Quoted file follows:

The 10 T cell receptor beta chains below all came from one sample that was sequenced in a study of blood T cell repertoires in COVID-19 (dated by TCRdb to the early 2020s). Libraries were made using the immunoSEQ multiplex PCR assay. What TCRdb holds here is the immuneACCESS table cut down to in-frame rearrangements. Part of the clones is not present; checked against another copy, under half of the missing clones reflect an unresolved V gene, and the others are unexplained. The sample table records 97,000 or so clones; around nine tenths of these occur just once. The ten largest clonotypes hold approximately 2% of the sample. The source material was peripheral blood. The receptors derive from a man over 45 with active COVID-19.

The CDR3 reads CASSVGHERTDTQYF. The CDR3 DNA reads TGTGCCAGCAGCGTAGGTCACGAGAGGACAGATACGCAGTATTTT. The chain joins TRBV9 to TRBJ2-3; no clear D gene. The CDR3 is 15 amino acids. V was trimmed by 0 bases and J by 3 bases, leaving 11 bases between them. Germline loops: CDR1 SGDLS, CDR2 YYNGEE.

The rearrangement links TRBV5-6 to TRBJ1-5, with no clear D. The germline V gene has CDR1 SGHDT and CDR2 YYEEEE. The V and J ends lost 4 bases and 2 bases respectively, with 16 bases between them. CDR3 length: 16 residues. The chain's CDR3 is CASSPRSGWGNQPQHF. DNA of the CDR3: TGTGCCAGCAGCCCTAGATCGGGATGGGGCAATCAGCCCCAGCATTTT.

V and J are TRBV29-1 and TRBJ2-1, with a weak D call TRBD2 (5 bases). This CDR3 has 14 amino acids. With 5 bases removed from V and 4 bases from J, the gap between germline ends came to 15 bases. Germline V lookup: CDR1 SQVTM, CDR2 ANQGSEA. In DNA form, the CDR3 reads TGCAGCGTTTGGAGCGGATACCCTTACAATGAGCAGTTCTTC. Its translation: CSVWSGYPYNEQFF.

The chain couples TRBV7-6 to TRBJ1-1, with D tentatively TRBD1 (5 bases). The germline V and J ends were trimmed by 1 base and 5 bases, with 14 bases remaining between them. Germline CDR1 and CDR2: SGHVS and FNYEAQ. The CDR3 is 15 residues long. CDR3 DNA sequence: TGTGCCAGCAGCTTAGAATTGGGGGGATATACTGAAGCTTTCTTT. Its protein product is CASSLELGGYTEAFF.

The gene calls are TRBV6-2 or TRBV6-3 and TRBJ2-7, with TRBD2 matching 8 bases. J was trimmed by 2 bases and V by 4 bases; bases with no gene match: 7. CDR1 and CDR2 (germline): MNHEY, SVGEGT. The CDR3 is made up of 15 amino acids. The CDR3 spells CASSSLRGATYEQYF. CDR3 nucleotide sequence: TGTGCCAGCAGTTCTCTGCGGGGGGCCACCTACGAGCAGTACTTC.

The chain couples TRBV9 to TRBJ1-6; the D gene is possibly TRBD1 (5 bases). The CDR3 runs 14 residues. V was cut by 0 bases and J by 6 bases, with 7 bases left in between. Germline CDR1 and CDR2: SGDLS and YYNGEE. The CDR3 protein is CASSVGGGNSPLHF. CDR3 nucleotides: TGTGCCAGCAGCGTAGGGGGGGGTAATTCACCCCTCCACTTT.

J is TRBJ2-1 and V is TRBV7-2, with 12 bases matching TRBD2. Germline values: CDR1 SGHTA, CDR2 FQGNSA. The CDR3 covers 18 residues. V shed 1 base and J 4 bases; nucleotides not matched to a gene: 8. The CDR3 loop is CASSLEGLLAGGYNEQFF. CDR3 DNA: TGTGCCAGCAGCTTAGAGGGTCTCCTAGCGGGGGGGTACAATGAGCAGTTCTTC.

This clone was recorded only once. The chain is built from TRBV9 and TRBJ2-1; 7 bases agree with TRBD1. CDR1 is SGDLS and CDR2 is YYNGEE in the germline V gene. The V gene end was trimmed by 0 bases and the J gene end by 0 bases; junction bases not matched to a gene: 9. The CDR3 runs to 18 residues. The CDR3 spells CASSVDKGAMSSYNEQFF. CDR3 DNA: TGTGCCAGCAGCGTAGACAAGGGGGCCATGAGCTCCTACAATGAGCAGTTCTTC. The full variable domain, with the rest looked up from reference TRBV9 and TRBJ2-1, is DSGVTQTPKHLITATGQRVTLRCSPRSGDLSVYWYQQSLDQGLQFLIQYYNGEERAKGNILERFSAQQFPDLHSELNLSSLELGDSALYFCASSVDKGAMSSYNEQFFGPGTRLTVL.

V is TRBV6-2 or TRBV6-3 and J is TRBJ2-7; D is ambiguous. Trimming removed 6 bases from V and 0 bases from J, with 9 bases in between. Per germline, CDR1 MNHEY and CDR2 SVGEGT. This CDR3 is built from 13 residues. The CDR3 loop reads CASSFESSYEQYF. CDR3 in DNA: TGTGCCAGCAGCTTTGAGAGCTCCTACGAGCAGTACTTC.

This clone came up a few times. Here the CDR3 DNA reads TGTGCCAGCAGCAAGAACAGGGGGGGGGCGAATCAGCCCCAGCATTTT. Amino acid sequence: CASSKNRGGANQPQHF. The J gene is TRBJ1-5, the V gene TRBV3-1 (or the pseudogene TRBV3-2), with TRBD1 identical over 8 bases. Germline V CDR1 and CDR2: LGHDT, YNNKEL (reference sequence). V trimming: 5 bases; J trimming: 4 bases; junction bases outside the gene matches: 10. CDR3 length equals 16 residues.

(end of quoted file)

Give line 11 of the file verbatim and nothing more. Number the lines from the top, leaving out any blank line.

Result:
This clone came up a few times. Here the CDR3 DNA reads TGTGCCAGCAGCAAGAACAGGGGGGGGGCGAATCAGCCCCAGCATTTT. Amino acid sequence: CASSKNRGGANQPQHF. The J gene is TRBJ1-5, the V gene TRBV3-1 (or the pseudogene TRBV3-2), with TRBD1 identical over 8 bases. Germline V CDR1 and CDR2: LGHDT, YNNKEL (reference sequence). V trimming: 5 bases; J trimming: 4 bases; junction bases outside the gene matches: 10. CDR3 length equals 16 residues.